Media Freedom: New report provides advice to states to promote more effective investigations into abuses against journalists


A new report published today by the High Level Panel of Legal Experts on Media Freedom signals the vital need for effective investigations into abuses against journalists and recommends that states, notably members of the  Media Freedom Coalition, should set up a standing international Investigative Task Force – made up of vetted and trained investigators, forensic experts and legal specialists – that can quickly deploy to crime scenes, and support national investigators as well as UN investigators as needed.

The publication of the report is marked by a virtual launch event organised by the International Bar Association’s Human Rights Institute (IBAHRI)as part of the  International Bar Associations (IBA) Virtually Together Conference. Click here to register for the event.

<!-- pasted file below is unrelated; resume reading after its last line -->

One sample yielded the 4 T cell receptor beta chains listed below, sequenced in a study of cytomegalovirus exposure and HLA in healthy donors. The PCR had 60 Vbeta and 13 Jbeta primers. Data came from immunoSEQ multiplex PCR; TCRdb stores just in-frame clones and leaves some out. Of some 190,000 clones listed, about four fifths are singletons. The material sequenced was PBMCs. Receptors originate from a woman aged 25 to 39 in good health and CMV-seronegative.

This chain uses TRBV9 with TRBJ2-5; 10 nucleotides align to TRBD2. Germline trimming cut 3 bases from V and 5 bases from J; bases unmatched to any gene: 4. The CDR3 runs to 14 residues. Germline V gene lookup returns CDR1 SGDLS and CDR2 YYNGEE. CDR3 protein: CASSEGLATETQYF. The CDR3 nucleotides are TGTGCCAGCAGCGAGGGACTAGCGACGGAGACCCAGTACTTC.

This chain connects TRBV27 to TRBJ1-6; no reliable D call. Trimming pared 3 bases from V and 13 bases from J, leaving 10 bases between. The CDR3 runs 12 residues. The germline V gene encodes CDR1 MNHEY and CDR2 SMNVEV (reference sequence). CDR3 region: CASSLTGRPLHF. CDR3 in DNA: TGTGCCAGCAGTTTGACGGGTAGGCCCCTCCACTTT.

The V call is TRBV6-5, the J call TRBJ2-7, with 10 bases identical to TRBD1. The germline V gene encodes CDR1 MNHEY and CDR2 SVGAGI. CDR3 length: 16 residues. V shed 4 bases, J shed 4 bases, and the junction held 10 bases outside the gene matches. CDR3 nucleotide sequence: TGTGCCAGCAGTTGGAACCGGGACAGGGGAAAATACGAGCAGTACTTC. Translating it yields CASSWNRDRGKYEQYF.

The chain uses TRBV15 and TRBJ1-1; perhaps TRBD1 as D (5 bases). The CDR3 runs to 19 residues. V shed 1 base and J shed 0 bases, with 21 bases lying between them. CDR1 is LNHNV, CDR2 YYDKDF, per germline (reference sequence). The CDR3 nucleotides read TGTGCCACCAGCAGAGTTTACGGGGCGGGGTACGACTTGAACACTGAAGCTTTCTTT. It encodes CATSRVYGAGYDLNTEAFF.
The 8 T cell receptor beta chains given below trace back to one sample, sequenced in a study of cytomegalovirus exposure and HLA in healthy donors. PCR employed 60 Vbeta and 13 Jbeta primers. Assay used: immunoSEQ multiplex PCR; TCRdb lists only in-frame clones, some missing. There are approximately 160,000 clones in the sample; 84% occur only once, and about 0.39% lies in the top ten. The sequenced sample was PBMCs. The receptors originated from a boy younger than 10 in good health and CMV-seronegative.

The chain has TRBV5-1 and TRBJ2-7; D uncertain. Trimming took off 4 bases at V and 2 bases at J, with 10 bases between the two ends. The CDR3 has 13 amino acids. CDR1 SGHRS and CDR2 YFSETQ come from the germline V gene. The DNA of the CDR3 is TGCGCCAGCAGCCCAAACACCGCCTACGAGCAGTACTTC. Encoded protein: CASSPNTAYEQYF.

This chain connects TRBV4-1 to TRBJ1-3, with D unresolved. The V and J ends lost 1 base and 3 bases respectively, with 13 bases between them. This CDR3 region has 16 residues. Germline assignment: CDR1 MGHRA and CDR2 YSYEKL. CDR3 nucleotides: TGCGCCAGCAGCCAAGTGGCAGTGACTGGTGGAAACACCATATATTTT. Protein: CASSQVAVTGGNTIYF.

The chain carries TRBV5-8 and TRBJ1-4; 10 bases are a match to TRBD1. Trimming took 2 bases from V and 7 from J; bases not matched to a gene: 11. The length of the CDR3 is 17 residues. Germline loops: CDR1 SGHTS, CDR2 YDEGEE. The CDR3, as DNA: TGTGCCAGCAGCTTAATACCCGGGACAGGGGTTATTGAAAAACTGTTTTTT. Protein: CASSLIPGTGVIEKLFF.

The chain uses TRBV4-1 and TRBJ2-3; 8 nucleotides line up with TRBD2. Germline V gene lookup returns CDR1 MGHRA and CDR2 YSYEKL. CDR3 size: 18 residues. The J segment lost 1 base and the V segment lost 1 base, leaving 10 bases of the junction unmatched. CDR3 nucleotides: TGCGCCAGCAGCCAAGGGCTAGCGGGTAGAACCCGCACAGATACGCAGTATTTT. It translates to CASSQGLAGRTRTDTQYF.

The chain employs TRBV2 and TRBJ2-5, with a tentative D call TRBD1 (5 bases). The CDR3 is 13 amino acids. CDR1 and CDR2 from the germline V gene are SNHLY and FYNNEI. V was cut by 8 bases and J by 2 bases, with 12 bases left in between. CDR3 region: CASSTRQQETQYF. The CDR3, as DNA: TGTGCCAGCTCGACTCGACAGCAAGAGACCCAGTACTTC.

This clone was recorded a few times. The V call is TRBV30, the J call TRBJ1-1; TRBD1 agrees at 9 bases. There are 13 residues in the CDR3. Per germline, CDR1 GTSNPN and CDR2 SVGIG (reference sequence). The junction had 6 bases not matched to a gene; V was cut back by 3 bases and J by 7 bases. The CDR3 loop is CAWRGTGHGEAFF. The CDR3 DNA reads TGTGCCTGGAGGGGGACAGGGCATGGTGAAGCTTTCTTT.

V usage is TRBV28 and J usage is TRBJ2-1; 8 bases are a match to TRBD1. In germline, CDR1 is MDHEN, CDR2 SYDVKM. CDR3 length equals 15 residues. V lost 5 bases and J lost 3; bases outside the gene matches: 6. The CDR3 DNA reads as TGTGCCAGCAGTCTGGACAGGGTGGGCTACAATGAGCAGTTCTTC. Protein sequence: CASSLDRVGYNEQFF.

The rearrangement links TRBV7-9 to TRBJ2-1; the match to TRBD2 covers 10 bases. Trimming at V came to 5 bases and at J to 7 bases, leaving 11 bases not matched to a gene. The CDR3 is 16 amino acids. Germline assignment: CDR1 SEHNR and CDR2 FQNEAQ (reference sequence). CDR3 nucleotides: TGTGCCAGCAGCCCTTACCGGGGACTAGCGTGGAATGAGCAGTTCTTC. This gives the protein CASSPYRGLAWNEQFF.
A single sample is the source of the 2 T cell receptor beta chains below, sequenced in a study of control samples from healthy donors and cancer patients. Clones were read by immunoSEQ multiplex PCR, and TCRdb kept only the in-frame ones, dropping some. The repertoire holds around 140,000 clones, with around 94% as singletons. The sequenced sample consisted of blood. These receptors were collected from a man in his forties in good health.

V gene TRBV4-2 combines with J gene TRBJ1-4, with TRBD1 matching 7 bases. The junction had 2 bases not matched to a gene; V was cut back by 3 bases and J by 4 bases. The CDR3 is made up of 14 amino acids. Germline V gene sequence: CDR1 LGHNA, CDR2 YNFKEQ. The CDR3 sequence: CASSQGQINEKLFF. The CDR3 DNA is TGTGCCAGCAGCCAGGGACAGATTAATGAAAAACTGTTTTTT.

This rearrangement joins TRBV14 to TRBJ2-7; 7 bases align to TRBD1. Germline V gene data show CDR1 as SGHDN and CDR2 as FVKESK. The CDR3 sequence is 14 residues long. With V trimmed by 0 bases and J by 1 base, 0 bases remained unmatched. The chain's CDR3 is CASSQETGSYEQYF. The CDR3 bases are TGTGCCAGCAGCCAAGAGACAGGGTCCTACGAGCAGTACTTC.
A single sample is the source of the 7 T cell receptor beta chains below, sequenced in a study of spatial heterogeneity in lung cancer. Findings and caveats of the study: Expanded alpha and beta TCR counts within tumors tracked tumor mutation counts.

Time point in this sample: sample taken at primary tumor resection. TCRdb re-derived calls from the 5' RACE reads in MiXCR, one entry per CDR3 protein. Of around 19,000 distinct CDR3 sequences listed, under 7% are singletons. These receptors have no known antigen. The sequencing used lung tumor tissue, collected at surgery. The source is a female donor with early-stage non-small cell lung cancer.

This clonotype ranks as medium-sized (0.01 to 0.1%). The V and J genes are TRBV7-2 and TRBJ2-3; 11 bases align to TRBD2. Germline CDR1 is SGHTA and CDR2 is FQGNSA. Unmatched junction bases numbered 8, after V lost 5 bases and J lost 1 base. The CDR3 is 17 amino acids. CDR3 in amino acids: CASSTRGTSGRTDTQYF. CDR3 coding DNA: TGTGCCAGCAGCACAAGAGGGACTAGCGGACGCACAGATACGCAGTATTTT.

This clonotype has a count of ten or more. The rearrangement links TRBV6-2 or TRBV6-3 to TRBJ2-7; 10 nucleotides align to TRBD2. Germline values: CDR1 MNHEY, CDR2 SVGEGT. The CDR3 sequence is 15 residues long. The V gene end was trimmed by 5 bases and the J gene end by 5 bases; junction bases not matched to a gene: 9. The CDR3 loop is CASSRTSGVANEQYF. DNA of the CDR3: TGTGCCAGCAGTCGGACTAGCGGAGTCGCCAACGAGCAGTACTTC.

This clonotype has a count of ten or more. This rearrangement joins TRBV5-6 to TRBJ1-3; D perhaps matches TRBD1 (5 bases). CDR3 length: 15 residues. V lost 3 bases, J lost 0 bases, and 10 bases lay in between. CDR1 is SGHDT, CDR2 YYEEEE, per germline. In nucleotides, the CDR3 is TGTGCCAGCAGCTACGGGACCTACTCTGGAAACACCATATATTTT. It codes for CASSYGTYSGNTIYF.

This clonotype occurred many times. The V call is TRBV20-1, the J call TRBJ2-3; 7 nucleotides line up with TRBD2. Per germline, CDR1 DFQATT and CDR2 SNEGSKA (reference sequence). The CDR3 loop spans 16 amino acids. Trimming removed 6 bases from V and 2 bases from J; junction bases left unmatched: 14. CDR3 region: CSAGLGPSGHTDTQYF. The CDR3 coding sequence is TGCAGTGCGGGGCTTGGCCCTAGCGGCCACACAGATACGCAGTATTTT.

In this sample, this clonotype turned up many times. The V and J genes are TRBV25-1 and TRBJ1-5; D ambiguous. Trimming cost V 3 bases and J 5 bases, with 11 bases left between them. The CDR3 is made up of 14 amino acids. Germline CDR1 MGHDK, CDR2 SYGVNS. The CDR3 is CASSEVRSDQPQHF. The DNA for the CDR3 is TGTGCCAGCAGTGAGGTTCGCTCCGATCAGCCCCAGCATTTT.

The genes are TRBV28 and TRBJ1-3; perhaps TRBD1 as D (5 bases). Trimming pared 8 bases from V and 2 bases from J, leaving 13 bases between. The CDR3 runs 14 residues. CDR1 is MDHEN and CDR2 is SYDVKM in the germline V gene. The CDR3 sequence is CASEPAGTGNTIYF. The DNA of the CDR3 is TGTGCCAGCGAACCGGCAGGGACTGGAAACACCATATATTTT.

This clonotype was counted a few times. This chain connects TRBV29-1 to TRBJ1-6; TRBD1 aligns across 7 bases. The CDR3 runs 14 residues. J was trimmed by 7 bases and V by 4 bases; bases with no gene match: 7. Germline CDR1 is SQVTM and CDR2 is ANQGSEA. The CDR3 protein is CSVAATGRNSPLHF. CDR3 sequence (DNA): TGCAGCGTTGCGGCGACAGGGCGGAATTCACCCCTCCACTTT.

Authored by Nadim Houry, Executive Director of the Arab Reform Initiative and member of the High Level Panel, the report, ‘Advice on Promoting More Effective Investigations into Abuses against Journalists  is the fourth report to be released by the Panel that focuses on improving international mechanisms to enforce international human rights norms. The report has been endorsed by the High Level Panel of Legal Experts on Media Freedom and the International Bar Associations Human Rights Institute (IBAHRI), as well as,

·  Ambassador Stephen J Rapp, Senior Fellow at the US Holocaust Memorial Museum’s Centre for Prevention of Genocide and at Oxford University’s Centre for Ethics, Law & Armed Conflict, Chair of the Commission for International Justice and Accountability (CIJA) and former US Ambassador-at-Large for Global Criminal Justice;